Forgotten first lady served as model traditional wife
The Russian-born Faina Epatcheva Vahaleva was content to stay
at home with her family and out of husband Chiang Ching-kuo's political affairs
By Wu Pei-shih / STAFF REPORTER
Faina Epatcheva Vahaleva (蔣方良), widow of the late former president Chiang Ching-kuo (蔣經國), celebrated her 87th birthday quietly on Thursday.
\nBorn on May 15, 1916, in a mountainous area in the Russian city of Sverdlovsk (now Ekaterinburg), Vahaleva was first lady from 1978 to 1988, when Chiang Ching-kuo, the son of Chiang Kai-shek (蔣介石), served as Taiwan's president.
\nThough becoming a member of what was then China's most powerful family at a young age, Vahaleva had never attracted as much media spotlight as other members of the family. In the period of more than half-a-century since she set foot in Taiwan after Chiang Kai-shek's KMT government fled in 1949, the public's impression of the former first lady was ambivalent. The public knew that she was Chiang Ching-kuo's Russian wife and the mother of four children. But apart from that, her life and what kind of a person she was remained as mysterious as highly guarded intelligence secrets.
\nUnlike the lonesome, melancholy and feeble person that the public saw in her during her rare public appearances, young Vahaleva was extroverted, passionate and enjoyed outdoor activities. She was also an active and outspoken member of the Soviet Union's Communist Youth League.
\nOrphaned at young age, she was raised by her elder sister, Anna. After graduating from a training school for workers, she and her sister both landed jobs in the Ural Heavy Machinery Plant in 1932. In 1933, she became acquainted with Chiang Ching-kuo and they were married on March 15, 1935.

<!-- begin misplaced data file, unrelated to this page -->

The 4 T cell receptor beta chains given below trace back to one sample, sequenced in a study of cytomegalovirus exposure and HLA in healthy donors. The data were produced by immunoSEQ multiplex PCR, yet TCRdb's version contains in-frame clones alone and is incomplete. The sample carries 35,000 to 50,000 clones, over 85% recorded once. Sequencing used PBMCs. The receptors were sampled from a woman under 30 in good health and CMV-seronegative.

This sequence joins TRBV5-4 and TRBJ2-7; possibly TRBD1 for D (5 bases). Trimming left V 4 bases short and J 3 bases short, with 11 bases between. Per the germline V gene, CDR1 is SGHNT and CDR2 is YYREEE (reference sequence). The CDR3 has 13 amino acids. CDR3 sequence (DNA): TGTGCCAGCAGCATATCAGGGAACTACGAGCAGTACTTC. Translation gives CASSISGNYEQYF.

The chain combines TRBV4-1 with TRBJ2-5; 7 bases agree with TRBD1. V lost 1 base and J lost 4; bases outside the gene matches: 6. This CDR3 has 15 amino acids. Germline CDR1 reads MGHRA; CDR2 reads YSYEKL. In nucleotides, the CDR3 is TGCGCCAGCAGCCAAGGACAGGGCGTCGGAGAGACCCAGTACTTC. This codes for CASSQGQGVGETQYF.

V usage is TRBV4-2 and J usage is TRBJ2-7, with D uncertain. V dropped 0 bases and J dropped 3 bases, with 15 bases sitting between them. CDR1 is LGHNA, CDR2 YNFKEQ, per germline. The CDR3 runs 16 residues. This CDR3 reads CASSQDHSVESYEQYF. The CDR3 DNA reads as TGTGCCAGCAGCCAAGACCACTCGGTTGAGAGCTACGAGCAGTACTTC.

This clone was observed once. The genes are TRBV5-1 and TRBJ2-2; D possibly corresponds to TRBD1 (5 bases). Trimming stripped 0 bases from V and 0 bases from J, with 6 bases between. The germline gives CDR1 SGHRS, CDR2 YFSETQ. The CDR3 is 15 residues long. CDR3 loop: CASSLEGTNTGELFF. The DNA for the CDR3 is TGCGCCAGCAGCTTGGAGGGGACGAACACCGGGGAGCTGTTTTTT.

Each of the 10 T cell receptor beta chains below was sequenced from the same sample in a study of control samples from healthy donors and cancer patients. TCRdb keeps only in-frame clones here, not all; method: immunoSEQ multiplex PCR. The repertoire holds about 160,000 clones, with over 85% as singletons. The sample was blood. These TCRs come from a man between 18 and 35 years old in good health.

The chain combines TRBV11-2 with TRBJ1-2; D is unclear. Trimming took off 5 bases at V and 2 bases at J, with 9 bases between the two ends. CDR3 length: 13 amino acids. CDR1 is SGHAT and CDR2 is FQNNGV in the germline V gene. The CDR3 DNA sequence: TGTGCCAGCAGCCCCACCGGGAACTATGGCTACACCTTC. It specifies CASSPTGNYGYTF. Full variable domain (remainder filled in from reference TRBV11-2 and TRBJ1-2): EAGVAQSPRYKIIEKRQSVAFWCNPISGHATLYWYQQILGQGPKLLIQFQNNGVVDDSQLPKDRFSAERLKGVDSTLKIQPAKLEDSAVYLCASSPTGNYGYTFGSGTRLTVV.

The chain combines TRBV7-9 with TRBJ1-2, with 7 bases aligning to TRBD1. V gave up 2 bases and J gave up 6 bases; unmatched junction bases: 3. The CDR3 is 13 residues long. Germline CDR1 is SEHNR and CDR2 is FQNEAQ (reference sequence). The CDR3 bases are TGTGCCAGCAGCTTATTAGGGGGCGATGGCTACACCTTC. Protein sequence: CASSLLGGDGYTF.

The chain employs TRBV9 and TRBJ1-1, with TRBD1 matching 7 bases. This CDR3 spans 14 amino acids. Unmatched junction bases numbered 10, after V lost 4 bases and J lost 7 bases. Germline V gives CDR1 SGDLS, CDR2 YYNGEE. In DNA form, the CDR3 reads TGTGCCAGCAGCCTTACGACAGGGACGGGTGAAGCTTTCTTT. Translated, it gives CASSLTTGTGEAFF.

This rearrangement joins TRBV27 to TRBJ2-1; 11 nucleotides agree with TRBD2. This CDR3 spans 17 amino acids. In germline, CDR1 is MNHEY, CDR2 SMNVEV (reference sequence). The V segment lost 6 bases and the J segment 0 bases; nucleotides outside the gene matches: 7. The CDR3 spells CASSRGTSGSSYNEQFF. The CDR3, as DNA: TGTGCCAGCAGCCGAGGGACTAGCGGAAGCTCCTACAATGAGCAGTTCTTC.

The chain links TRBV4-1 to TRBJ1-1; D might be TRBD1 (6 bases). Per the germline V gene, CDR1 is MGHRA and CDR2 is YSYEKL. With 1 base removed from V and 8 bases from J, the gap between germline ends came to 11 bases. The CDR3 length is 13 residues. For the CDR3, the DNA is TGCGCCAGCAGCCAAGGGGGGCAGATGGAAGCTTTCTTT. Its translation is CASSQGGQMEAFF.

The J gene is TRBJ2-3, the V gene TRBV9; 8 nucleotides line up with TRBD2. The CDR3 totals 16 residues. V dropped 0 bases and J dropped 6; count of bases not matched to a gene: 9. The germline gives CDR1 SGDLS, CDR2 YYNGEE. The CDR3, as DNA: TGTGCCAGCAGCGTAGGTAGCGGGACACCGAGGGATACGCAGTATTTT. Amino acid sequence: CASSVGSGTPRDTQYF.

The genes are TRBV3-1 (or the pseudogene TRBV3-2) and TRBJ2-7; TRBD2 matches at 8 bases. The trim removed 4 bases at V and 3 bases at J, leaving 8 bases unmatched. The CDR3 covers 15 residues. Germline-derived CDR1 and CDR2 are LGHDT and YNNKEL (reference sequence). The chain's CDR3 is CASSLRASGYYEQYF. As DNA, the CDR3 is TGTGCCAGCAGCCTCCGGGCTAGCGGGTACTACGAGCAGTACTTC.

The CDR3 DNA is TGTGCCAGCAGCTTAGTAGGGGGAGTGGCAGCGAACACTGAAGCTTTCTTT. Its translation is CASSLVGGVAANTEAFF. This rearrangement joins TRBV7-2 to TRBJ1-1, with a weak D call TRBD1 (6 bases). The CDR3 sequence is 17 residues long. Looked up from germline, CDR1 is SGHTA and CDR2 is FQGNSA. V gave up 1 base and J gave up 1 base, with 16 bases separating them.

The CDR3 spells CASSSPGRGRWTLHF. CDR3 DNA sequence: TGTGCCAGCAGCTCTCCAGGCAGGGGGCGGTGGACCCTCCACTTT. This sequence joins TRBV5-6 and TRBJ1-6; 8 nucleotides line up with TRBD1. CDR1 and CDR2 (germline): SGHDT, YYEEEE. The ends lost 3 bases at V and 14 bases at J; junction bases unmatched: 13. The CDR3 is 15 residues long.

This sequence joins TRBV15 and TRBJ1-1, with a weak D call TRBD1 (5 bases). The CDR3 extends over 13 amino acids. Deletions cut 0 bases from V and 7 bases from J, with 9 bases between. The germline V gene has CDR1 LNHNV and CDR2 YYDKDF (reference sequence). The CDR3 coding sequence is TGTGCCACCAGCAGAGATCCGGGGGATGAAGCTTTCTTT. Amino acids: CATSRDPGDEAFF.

\nIn October 1925, Chiang Ching-kuo went to study in Moscow at the age of 15. Chiang Kai-shek's countenance was believed to have been aimed at securing political interests and cementing ties with the Soviets. But as relations strained between Chiang Kai-shek and the Soviets, Chiang Ching-kuo's life in the communist country suffered.
\nThe complexity of politics was beyond Vahaleva's control but she stood by Chiang Ching-kuo to endure the economic hardship, becoming his soul mate and only source of support in Russia. When the plant discharged Chiang Ching-kuo from his duties under the communists' order in September 1936, Vahaleva was, for six months in 1936 and 1937, the bread-winner of the family, supporting her husband and their son, Alan (蔣孝文).
\nFollowing the Sian Incident (西安事變) of December 1936, Soviet leader Josef Stalin finally granted Chiang Ching-kuo his request to return to China.
\nWarmly received by Chiang Kai-shek and his wife Soong Mayling (宋美齡), Vahaleva was sent with Chiang Ching-kuo back to his hometown of Hsikou, Chekiang, to live with Chiang Ching-kuo's mother, Mao Fu-mei (毛福梅) and to learn Chinese. But because she was surrounded by people who spoke the local Ningbo dialect, she just learned to speak the dialect instead of Mandarin. Notwithstanding the language and cultural barriers, Vahaleva made efforts to adapt herself to her new role and the strange environment. She got along well with Mao but was not spoiled by comfort. Instead of relying on servants and maids, she insisted on doing the cooking and housework herself like traditional Chinese housewives. Their neighbors often saw her doing the family laundry or going shopping by bike.
\nThroughout Chiang Ching-kuo's decades-long political career, it was only during their time in southern Kiangsi that Vahaleva played a somewhat active part in Chiang Ching-kuo's public life.
\nIn the spring of 1938, Chiang Ching-kuo was sent by his father to serve as an administrative officer in southern Kiangsi as part of his leadership training. He soon earned the reputation of having the audacity to challenge corrupt KMT officials and for hard work. He enjoyed mingling and exchanging views with young people. He often invited his colleagues and friends to his rather ordinary house where Vahaleva played hostess to the guests.